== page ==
Toronto City councillor Giorgio Mammoliti's motion to defund Pride Toronto (PT) as punishment for its decision to rescind its ban on the words "Israeli apartheid" in Toronto's Pride parade passed at city council today after a vote of 36-1. But the motion was changed significantly before it came to a vote.  

It reads: 

1. City Council direct that funding for Pride Toronto be paid after the parade and be conditional upon Pride Toronto requiring all registered participants to comply with the City of Toronto's Anti-Discrimination Policy (read the policy here - PDF).

2. City Council request the City Manager to advise Pride Toronto on what is required of them to meet the Policy.

3. City Council request the City Manager to advise Pride Toronto whether the participation of QAIA and the signs or banners they carry contravenes the City's Anti-Discrimination Policy.

(Full text of the motion and the votes can be viewed here)

That means that funding for PT's 2010 celebration won't be clawed back and that the matter is closed at least for this year. For next year, the onus for interpreting the city's antidiscrimination policy, for making the determination whether or not the presence of Queers Against Israeli Apartheid in Toronto's Pride parade violates that policy, will fall to the city manager's office. Also, PT will get its city money after future Pride celebrations rather than before, as is the case now.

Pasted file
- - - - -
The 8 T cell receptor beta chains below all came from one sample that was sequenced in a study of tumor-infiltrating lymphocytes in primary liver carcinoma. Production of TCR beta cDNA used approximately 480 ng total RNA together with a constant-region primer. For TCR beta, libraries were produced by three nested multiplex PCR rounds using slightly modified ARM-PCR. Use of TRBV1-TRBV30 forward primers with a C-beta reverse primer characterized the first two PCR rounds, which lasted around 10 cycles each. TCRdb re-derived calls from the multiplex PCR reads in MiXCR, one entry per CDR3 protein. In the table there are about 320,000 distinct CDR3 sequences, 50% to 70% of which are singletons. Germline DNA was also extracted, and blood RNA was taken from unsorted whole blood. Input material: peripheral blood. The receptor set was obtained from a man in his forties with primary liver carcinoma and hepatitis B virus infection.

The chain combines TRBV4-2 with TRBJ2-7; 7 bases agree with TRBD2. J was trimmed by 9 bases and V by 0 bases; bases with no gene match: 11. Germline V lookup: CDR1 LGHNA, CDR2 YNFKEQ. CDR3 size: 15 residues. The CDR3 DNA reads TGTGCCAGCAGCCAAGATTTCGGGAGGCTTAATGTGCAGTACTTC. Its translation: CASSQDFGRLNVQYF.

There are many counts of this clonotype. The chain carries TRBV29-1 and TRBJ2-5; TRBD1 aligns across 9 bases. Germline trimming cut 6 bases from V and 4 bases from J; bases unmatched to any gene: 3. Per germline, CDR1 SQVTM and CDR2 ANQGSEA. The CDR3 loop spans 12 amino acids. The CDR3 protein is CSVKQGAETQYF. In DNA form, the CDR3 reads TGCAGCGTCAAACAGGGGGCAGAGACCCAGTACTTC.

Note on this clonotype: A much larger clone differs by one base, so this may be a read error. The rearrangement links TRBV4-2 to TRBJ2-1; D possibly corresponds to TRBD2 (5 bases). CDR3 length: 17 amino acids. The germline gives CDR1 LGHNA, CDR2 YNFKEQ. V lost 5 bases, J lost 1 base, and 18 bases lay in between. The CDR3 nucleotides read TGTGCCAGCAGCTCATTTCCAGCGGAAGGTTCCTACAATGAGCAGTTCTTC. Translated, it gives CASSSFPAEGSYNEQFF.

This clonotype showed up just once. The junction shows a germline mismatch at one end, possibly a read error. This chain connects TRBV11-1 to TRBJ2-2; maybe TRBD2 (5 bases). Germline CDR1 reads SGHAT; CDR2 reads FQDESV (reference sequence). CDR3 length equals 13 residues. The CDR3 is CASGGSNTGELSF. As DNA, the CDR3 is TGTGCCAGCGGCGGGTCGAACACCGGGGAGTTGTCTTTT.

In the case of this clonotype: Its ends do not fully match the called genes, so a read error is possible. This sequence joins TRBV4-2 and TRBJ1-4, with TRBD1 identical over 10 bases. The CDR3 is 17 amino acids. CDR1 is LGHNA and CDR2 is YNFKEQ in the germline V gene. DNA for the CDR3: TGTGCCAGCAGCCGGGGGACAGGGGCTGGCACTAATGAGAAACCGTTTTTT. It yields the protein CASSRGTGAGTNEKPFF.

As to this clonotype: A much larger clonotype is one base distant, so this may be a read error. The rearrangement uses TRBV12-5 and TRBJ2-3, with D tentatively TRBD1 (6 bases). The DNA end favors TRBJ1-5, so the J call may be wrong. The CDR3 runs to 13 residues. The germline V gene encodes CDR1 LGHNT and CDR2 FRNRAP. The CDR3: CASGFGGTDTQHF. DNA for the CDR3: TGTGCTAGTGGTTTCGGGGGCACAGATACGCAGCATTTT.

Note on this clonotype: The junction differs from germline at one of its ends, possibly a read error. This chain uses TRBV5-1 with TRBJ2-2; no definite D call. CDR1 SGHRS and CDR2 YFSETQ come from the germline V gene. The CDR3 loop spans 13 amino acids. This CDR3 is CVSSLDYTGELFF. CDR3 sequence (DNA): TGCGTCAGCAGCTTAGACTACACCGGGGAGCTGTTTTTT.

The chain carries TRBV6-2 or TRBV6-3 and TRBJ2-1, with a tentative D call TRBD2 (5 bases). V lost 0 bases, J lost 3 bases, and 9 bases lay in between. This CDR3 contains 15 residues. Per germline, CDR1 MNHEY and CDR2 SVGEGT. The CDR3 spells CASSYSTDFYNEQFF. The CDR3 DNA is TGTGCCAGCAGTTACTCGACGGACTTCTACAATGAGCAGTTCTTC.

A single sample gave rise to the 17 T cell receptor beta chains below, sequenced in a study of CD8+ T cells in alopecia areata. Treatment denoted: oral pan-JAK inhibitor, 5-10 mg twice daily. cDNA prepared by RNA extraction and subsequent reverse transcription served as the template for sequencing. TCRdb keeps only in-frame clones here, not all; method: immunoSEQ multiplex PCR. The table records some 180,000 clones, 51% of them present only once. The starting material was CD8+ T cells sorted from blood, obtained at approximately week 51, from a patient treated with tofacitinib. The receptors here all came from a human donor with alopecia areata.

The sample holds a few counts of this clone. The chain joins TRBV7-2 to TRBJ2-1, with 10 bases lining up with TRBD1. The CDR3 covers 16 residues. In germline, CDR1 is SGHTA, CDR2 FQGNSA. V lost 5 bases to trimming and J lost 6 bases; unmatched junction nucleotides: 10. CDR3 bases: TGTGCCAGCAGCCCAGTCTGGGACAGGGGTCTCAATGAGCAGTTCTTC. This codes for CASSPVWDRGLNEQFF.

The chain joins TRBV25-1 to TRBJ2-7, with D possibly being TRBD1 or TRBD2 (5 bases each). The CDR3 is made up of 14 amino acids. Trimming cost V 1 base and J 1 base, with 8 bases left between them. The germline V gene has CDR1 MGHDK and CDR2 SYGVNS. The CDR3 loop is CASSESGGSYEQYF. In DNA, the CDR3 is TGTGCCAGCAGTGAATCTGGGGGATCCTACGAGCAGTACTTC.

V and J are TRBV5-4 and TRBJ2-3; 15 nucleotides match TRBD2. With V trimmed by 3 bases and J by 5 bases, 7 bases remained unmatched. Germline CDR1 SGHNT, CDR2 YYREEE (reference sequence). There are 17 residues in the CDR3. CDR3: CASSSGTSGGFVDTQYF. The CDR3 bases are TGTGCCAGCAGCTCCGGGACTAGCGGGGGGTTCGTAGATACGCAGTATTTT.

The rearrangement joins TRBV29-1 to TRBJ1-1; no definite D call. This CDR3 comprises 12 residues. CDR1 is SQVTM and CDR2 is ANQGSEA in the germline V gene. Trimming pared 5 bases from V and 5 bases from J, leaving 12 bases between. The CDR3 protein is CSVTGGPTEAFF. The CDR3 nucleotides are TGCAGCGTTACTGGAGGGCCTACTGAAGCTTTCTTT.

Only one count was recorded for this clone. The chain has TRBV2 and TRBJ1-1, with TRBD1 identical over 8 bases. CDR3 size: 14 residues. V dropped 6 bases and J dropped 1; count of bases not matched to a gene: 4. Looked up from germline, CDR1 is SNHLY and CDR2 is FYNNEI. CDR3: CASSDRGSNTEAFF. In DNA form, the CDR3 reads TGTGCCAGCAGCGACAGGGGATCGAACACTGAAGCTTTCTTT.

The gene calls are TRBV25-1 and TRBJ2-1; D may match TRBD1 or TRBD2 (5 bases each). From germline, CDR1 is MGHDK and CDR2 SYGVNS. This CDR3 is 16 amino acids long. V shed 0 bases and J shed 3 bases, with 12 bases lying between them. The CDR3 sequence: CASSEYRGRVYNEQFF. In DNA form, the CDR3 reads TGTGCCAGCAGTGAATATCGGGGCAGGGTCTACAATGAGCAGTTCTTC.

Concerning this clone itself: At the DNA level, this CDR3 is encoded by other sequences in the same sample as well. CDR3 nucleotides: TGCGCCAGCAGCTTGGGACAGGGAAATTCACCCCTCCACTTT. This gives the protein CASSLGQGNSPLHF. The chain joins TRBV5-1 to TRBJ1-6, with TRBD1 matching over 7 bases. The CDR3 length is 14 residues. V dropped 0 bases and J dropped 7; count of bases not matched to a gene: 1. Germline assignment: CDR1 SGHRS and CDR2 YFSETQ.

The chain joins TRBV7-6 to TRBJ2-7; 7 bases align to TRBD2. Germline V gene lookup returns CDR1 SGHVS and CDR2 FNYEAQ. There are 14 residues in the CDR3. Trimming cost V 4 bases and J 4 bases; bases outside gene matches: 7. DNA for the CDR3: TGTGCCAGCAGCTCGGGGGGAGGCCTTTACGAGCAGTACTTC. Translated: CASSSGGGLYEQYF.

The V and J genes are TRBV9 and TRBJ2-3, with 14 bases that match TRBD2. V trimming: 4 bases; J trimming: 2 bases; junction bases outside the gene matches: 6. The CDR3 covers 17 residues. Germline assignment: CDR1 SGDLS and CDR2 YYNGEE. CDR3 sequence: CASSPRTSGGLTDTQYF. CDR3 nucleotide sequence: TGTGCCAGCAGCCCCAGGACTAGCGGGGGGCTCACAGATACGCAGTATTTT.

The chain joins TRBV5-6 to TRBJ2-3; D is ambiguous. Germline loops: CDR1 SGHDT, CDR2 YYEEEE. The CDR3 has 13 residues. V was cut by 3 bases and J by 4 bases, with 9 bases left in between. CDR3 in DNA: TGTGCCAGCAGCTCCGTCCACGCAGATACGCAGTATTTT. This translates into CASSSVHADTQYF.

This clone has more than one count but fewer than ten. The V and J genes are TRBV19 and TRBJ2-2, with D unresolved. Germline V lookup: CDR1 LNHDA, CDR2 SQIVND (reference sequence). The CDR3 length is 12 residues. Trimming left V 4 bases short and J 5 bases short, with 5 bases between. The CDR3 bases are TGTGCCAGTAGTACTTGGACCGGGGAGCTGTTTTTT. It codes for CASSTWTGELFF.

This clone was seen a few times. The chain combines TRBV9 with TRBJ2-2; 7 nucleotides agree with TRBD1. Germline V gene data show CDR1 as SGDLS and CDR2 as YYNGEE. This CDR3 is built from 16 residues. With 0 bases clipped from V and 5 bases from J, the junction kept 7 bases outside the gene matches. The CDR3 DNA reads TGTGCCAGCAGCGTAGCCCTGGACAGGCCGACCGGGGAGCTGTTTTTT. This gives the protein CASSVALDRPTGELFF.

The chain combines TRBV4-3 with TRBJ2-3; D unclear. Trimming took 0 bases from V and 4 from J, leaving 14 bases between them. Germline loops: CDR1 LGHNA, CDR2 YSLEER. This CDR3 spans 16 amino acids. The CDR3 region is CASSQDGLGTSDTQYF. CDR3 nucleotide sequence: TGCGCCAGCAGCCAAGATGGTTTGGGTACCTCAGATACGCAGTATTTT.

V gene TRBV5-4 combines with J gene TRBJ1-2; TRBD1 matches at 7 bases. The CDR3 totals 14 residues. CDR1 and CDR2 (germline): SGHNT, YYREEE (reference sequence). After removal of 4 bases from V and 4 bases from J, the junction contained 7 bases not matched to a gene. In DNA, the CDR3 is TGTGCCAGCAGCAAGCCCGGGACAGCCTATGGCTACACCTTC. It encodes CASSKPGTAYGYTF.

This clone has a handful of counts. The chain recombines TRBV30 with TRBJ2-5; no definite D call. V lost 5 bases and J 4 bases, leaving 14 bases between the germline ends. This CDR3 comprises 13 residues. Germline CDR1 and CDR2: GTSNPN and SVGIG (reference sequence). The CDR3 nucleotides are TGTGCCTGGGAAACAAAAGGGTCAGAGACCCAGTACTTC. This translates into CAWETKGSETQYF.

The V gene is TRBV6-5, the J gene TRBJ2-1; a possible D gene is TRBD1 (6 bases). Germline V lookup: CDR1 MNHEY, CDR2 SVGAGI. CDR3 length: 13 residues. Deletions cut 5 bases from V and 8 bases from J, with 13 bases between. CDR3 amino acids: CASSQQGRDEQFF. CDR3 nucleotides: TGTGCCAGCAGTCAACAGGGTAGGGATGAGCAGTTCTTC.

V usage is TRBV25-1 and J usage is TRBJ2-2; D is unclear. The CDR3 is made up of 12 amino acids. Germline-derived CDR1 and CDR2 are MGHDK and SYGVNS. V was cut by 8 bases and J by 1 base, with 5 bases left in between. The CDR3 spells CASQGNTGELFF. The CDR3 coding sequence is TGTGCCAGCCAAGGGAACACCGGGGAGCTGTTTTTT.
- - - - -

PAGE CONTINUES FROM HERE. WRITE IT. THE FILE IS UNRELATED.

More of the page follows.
Xtra talked with PT executive director Tracey Sandilands after the vote. She said she is relieved by the outcome. She said that getting city funding after the parade in the future is a bit of an inconvenience, but that she's happy PT isn't on the hook for interpreting the city's antidiscrimination policy. She said she believes PT was always in compliance with city policy.

Although a significant victory for Toronto's gay communities, the move does come with some risks. For example, those opposed to QuAIA's presence in the Pride parade now know precisely where to target their lobbying efforts: the city manager's office. If those lobbyists are successful over the course of the next few months, gay people may have to deal with QuAIA censorship issues again next year. But there's nothing in Canadian jurisprudence to suggest that criticism of the Israeli government is discriminatory. So it seems implausible that city managers could reasonably make that determination. At any rate, for now the ball rests firmly in the courts of the anti-QuAIA lobby and the city manager's office.

QuAIA has always maintained that the presence of its contingent does not breach the city’s policy. After announcing it would ban the term "Israeli apartheid" on May 25, Pride Toronto rescinded the ban on June 23, less than two weeks before the parade on July 4.

Mammoliti's original motion demanded retroactive repayment of city grants to Pride Toronto for the 2010 celebration as punishment for Pride Toronto's decision to rescind its ban on the term "Israeli apartheid."

Sandilands also told Xtra that despite a relatively successful Pride celebration this year, she anticipates that PT will have a deficit of at least $100,000. 

We'll have more later.

>> Free speech at Pride: Read all of Xtra's coverage in one place

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